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The Major Dilemma


The Major Dilemma

I’m sure you are beyond tired of people asking you, “what is your major?” This question may be especially vexing if you’re current response is TBD. Well I am here to tell you that you are not alone, you really aren’t!  According to the Education Advisory Board[1],  three out of every four students will change their major at least once.

Most careers do not require a specific major, and are more concerned if you have a degree; not necessarily what it is in. Embrace your clean slate and try taking some electives while completing your cornerstone requirements (if these are required for graduation). Before you know it, you may have found something you didn’t even realize you were interested in. Take me for example, I started off as a neuroscience major and ended in religious studies all because of world religions class I was required to take as a freshman.

Life experiences are just as important as your study and will help determine your career path. If you think you might be interested in a certain field, try getting an internship first. If an internship is too much of a commitment, consider job shadowing someone in that industry. I knew I was interested in nonprofit work, so I started volunteering regularly at a local organization. Believe me when I say it will be worth figuring out if you like something early on, or even more important if you don’t like something. Furthermore, people change jobs all the time, so your first job most definitely does not need to be the end of your career journey.

While it’s okay and perfectly normal not to know your future, that doesn’t mean you can take a back seat. In addition to classes and hands-on experiences, you should also seek out a mentor. Utilize the resources that your university has available to you, like your academic advisor. Don’t just attend obligatory meetings with your advisor but make a point to touch base with them on a regular basis. If you feel like this person is not helpful, then request someone else – after all this is your future, and you are the only one who can own it!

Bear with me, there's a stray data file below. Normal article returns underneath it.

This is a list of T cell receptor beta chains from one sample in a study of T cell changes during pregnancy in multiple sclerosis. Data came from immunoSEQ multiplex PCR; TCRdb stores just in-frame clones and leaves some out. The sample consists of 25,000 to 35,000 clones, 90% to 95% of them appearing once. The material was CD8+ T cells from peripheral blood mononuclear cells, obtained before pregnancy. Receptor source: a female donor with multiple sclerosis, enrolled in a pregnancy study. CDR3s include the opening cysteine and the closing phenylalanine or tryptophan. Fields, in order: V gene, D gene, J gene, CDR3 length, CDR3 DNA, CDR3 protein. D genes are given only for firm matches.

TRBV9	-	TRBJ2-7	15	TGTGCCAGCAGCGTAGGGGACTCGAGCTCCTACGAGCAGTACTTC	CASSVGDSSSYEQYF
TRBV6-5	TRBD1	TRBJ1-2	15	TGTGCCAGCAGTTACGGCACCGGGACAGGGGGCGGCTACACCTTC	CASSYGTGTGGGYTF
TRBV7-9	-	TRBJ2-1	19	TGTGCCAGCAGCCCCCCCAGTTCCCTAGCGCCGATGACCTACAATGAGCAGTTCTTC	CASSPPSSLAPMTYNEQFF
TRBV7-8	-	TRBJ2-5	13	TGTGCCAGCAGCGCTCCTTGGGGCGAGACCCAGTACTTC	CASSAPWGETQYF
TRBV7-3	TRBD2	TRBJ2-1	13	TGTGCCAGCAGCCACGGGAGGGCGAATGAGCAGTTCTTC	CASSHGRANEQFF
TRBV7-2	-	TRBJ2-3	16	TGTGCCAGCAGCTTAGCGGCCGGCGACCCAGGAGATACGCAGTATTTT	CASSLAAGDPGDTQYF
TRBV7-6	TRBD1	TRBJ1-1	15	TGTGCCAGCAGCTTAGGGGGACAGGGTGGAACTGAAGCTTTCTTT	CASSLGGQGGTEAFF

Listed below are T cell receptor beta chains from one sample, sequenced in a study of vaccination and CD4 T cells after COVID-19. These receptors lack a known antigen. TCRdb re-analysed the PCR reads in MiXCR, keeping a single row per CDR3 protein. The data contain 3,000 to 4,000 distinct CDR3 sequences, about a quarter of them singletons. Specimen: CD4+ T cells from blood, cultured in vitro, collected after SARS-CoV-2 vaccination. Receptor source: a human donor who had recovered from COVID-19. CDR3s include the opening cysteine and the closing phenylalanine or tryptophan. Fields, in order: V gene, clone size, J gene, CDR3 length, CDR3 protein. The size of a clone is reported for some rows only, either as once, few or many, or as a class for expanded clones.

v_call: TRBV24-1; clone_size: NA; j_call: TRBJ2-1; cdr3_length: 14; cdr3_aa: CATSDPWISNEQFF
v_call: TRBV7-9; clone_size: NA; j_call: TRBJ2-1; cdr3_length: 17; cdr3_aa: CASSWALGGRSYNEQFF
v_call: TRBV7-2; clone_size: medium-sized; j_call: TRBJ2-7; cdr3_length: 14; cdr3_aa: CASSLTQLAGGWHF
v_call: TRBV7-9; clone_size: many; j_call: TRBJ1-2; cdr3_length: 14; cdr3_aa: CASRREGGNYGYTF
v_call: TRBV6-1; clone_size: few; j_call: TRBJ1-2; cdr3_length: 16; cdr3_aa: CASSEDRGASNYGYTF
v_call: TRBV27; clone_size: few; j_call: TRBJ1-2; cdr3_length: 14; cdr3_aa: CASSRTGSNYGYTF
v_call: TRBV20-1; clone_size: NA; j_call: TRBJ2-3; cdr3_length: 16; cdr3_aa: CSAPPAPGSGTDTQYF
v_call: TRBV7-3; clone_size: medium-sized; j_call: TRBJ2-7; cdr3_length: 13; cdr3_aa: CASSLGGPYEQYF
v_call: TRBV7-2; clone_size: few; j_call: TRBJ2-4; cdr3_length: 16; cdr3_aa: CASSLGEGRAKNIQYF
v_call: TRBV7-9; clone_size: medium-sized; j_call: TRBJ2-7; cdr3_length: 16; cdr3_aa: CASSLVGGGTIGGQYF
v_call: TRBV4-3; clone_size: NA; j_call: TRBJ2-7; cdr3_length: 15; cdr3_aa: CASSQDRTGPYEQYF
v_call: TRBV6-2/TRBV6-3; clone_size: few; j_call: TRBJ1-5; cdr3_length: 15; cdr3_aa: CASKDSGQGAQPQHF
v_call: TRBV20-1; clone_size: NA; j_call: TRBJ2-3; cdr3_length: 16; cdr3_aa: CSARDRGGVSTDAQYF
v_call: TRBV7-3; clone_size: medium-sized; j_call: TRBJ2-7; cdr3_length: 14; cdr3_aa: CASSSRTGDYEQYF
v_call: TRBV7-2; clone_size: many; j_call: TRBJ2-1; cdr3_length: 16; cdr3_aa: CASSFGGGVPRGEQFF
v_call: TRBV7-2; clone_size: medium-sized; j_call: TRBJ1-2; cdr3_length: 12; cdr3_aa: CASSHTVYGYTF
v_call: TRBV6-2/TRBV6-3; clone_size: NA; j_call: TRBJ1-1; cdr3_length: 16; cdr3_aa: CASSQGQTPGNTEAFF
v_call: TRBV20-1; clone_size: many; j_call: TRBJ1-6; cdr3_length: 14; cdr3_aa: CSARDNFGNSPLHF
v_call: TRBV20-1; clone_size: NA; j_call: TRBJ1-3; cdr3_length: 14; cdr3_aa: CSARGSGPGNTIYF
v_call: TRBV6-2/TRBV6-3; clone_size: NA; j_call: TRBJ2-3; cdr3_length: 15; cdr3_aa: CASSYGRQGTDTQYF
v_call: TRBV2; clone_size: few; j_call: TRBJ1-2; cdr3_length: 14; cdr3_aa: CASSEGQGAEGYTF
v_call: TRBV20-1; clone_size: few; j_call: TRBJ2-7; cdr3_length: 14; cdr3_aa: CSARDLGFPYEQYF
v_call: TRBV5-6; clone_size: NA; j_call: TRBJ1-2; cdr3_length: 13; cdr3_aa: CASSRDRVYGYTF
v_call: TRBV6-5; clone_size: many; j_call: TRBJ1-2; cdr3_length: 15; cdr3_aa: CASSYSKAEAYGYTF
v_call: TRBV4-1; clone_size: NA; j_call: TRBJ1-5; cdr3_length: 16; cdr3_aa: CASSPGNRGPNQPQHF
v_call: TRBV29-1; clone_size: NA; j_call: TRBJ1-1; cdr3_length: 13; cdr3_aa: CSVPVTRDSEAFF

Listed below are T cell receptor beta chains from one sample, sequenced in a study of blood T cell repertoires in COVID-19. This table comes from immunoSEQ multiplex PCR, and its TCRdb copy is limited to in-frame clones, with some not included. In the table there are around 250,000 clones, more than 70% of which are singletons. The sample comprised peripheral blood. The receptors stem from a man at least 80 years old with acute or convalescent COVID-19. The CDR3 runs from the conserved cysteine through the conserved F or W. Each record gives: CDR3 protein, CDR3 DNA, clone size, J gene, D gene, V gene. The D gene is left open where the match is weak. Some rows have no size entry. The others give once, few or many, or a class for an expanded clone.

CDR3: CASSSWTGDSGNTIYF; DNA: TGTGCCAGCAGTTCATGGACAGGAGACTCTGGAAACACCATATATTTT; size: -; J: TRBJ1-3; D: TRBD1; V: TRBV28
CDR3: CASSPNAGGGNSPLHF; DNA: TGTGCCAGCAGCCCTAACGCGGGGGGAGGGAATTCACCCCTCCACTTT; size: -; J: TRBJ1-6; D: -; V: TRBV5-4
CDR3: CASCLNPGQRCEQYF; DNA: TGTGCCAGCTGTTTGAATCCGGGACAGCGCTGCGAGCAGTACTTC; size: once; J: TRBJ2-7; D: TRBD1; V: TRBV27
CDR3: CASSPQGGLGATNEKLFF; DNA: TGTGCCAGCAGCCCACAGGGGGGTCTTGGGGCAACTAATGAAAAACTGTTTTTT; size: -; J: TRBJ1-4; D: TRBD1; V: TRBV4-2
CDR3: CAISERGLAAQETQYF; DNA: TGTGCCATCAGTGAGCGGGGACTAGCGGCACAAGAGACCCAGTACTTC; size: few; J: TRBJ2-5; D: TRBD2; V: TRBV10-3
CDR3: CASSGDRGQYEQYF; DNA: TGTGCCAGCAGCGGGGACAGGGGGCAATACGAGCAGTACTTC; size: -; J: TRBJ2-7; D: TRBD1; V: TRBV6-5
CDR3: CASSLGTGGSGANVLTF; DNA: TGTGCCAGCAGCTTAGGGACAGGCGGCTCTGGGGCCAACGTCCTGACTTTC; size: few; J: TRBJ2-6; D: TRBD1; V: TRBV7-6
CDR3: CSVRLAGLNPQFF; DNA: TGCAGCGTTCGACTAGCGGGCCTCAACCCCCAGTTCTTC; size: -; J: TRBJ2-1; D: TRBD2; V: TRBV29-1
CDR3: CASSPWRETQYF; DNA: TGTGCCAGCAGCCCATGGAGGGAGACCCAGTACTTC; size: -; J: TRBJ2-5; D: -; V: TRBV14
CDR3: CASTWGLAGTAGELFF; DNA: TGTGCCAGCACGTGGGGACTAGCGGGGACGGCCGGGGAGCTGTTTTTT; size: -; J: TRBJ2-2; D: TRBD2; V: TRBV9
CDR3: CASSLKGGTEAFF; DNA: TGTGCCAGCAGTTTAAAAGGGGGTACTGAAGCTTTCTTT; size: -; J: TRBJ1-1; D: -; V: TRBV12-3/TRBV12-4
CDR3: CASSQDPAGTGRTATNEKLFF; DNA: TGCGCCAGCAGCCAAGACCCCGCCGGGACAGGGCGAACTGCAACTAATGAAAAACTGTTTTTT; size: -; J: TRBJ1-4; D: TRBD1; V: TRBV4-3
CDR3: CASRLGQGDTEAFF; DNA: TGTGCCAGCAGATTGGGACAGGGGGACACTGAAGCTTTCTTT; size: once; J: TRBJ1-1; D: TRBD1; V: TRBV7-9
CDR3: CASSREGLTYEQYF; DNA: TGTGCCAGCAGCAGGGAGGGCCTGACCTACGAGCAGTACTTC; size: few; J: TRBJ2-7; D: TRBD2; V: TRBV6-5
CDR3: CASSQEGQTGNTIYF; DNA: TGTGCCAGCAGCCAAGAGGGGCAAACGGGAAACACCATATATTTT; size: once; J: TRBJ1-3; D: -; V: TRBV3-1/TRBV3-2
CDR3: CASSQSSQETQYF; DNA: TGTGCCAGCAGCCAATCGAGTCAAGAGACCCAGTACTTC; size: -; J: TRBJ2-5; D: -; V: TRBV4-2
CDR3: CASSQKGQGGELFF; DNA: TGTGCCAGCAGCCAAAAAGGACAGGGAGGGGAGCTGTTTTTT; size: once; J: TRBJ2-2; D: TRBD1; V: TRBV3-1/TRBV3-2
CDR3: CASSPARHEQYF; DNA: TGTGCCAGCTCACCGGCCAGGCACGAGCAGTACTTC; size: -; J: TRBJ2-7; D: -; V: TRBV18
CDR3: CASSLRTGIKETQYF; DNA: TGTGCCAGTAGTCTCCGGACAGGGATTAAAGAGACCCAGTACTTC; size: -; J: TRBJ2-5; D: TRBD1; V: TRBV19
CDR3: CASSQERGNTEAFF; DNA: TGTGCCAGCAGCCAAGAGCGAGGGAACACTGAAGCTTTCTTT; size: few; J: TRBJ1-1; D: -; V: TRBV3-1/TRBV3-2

Another resource that I took advantage of was my college’s career services.  Not only will they assist with resume building and program exploration, but they can also help you to get to know yourself  better. How, might you ask? Many career services offer a career/personality test and free assessment. My university had one called the Strong Interest Inventory. While it is important not to put yourself in a box, it can be a useful tool for providing a reference point to better understand yourself and your likes/dislikes. Many of these resources are also available online[2].

While you may feel like you are the only one who doesn’t have things figured out, this sentiment is far from the truth. Many of your peers are not as certain as they think they are, but the act of declaring a major merely provides them a sense of comfort. Speaking as a seasoned young adult, I can tell you that I am still figuring out my life path. My last piece of advice: follow your passions, and never stop pushing yourself. If you can align your personal strengths with your likes, you will find yourself in a job you love.


Nicole Santarsiero is  a team member at College Success Arizona.  Nicole has a Bachelor’s Degree in Spanish and Religious Studies from Stonehill College in Massachusetts, and a Master of Business Administration (MBA), from the University of Massachusetts.




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